My Books

My Books
My Books

Saturday, 2 September 2017

Visiting Alex Kelly's Social Skills program, Romsey UK

I was so pleased to visit Alex Kelly and her amazing staff today at their HQ in Romsey, Sussex. As research for my new book on social skills I wanted to touch base with her and see what her team gets up to. Wow, what a fantastic program! They make or publish many of their own resources in helping young people in the community with disabilities and communication difficulties. The place is so orgnaised and had a really relaxed and happy vibe. I met many of the clients and most of the staff. I was so impressed. Alex's dream is a reality.

As a Speech Therapist she has developed her working theory about socialising skills incorporated into general communication and embraced models such as Myers-Briggs personality typing to help her staff understand their strengths. This provides for flexibility in their caseloads and consulting work and keeps the wheels turning smoothly.

Alex herself is passionate and full of energy as well as being a savvy organiser. As a charity, her company reaches out to local businesses, schools and other groups to train and liaise. They have even taught local cafe staff 20 basic Makaton signs so they can communicate with non-verbal customers, as indicated by a sticker in the shop window. Brilliant! Alex is hoping to return to Australia in the near future to run programs there and I hope to be a small part of that.

Thanks for having me, guys! I loved it and appreciate your time. A special thanks to Amy for showing me around.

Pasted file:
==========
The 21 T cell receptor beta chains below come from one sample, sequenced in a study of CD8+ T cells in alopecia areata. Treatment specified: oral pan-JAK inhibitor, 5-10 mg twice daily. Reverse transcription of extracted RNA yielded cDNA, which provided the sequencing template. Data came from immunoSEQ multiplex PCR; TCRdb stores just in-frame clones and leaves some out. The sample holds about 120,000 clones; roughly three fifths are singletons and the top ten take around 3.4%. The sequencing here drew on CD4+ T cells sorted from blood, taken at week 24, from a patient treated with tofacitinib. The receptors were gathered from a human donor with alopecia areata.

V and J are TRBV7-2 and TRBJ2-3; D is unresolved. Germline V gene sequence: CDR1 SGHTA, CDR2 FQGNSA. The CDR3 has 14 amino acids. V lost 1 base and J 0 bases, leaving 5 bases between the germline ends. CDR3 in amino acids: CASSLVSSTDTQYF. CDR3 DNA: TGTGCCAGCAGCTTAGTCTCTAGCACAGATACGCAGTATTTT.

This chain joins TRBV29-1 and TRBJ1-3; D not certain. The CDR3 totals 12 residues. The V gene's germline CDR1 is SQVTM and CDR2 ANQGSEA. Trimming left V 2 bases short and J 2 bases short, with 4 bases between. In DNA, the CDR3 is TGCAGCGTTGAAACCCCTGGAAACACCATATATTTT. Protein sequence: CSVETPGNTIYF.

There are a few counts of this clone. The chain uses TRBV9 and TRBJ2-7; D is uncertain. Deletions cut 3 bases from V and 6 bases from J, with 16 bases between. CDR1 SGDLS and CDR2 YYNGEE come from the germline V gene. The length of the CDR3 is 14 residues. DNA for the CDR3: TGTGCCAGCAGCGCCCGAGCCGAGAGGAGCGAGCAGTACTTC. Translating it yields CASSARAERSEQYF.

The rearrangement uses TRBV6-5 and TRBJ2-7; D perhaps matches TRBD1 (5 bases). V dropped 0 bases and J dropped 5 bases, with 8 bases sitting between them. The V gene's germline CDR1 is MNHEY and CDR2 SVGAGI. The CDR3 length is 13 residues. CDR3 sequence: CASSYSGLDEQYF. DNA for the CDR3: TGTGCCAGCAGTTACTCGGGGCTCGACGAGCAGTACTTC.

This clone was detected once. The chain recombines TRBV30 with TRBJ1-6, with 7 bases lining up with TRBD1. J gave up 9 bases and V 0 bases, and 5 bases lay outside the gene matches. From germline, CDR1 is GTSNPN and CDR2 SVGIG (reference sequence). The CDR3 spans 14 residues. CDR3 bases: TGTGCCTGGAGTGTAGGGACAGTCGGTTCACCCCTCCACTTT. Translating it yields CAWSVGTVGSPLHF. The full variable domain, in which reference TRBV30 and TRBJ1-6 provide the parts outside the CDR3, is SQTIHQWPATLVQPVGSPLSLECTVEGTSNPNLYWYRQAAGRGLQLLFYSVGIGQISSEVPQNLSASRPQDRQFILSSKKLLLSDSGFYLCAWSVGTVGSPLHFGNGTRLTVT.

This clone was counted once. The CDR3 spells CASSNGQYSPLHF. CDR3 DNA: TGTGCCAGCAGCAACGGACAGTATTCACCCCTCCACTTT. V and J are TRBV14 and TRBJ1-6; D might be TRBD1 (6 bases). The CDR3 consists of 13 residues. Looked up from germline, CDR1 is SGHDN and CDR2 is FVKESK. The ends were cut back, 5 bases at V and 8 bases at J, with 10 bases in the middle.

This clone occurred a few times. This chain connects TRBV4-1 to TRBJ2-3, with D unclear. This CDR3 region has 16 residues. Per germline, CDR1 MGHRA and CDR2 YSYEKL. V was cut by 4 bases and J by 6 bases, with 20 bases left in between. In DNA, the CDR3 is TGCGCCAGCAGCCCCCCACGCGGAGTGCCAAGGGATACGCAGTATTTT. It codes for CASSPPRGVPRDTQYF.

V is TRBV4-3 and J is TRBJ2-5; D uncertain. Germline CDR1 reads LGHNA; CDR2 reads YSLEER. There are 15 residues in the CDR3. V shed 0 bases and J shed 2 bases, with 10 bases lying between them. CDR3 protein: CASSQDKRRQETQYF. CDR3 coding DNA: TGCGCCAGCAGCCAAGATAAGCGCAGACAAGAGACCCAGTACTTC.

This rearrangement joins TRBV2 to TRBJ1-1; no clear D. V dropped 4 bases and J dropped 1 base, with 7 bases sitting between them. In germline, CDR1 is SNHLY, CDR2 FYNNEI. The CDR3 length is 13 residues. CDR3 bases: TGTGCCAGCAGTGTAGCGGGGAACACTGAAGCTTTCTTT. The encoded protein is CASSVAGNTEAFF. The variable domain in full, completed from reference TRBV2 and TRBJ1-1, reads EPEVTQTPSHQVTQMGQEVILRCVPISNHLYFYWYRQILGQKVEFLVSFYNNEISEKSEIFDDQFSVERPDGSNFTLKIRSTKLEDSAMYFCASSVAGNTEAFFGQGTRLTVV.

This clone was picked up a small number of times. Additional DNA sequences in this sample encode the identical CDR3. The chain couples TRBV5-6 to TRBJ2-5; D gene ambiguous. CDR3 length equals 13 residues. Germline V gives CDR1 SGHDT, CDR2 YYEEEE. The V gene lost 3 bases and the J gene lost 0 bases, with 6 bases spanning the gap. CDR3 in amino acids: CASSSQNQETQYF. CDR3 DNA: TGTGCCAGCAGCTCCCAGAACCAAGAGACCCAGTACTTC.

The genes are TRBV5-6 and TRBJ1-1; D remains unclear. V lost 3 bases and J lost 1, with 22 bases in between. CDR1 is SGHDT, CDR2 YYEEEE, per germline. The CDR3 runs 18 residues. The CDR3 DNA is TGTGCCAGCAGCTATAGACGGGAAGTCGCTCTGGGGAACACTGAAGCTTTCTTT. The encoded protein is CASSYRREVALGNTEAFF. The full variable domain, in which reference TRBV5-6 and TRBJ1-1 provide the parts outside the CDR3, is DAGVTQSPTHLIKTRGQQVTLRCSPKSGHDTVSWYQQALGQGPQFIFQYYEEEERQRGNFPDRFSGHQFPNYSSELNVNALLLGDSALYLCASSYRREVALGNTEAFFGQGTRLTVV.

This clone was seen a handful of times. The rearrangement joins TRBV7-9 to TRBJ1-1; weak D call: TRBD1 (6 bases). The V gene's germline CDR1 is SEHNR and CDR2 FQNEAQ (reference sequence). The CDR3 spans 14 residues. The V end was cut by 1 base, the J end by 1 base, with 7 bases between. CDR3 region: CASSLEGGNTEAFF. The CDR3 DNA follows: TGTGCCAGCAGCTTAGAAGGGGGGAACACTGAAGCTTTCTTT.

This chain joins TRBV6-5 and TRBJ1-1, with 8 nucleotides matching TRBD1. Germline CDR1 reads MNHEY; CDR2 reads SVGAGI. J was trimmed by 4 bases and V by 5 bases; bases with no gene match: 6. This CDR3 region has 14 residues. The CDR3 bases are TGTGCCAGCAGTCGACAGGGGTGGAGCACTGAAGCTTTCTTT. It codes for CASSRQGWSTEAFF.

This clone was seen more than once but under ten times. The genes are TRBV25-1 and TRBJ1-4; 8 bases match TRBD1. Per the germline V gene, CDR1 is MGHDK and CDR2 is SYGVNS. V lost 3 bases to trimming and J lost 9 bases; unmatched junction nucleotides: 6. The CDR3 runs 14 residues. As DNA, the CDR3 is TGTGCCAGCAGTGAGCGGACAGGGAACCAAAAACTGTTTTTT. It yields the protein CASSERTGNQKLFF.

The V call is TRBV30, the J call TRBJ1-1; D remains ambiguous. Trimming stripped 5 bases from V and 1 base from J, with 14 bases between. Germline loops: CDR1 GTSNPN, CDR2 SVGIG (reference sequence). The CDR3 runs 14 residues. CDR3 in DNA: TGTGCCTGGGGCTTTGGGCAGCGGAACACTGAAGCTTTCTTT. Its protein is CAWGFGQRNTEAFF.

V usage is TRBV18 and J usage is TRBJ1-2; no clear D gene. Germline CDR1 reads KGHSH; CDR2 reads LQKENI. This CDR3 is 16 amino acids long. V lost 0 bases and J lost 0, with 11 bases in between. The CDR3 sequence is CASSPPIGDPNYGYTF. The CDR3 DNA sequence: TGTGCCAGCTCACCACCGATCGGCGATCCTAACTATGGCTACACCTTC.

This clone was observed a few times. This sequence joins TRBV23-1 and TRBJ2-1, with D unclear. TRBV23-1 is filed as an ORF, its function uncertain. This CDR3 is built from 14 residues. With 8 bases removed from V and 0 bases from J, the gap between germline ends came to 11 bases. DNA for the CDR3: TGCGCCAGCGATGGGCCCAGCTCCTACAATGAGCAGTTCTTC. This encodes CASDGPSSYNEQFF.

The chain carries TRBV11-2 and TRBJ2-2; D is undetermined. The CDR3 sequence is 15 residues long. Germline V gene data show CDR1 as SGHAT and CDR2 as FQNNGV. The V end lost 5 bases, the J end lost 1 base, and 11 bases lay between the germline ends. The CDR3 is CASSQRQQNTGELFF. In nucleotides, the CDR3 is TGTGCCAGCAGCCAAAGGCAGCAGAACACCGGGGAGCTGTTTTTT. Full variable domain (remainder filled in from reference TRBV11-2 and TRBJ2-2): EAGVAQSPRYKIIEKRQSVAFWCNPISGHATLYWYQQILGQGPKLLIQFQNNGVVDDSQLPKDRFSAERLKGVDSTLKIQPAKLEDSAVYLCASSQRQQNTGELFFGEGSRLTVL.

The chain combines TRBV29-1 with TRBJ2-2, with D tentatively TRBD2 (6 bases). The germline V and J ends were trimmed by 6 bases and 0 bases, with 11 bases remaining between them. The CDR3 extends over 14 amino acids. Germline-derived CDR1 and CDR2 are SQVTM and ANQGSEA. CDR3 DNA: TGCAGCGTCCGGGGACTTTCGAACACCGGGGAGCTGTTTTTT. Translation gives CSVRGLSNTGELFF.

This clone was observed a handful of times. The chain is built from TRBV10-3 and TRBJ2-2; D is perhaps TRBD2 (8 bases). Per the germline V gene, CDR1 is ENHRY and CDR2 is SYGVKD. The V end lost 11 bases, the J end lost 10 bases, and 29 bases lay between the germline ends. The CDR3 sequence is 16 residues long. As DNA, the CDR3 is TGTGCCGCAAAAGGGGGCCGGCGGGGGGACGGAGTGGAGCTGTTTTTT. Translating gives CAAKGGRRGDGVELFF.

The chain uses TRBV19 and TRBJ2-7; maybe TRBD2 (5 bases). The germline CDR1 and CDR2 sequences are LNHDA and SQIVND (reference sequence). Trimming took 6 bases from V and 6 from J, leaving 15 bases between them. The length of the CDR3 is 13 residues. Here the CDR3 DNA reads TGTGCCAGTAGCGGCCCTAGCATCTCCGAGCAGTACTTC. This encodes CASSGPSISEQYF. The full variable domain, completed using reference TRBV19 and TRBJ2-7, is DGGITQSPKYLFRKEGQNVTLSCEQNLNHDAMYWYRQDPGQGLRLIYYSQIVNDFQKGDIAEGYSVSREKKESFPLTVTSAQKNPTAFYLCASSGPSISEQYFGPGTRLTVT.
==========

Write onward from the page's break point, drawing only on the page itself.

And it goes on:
Tuesday, 8 August 2017

Famous Five - HANDS OFF! These books shaped generations into good people

There are some things which are sacred to me, and one of them is Enid Blyton's books, particularly Famous Five series. I wasn't good at sport. I wasn't interested in girly things. I loved being outdoors but I dearly loved reading above all else.

Missing the point!
Unfortunately there are people in this world who persist in denigrating Blyton's work, focussing on the contextual issues, such as her use of the term 'golliwogs' and other racist references along with the sexist attitudes. But being focussed on the PC issues of books begun in 1942 is pointless, because Enid Blyton was a woman of her time. These characters reflect kids of their time. Doesn't mean they are perfect or right in every way. The PC brigade can't go back and fix everything they don't like. I am Anglo-Celtic and this was my culture, for better or worse. Doesn't mean that Julian, Anne, George and Dick didn't fight for what they thought was right in their world. And that's what's important to me.
The characters
These books are inhabited by characters whom I found entertaining, inspiring, and real to my experience as a child growing up in the 1970's. Timmy - what a dog! I loved him and his relationship with George as her best friend. OK, so Anne was a bit whiney and annoying sometimes. So was my sister, so what the hey. In her defence, Anne was often genuinely afraid, as are lots of kids, but she was also loyal, brave in her own way when it counted, organised, sensitive to others and so on. 


When George blundered in, Anne stood back and observed, picking up on things George missed. George was a tomboy, like me. She wasn't scared of anything. I lived through her. Julian was a born leader, but he had his moments where he could be quite pompous, however he took his job a eldest seriously. He felt the burden of leadership, the responsibility of keeping them all safe. And sometimes that makes you less likeable. Dick was always Robin to Julian's Batman, but that's how it is in families. Dick had his moments to shine too. We all find our own niche. And the Famous Five were like siblings to me.

The inspiration for the illustrations of these characters came from the four children belonging to Blyton's illustrator, Mary Gernat. 
read here


 






So, what did I learn from Famous Five?

Famous Five taught me a lot - mostly not to be afraid of hurling myself into new experiences, having faith in myself, and for a child who moved around a lot, (11 schools in 12 years, 3 different countries) this was a life changing lesson that has stood in good stead throughout my adult life too:
  • Life is tough sometimes - get in there and cope with it.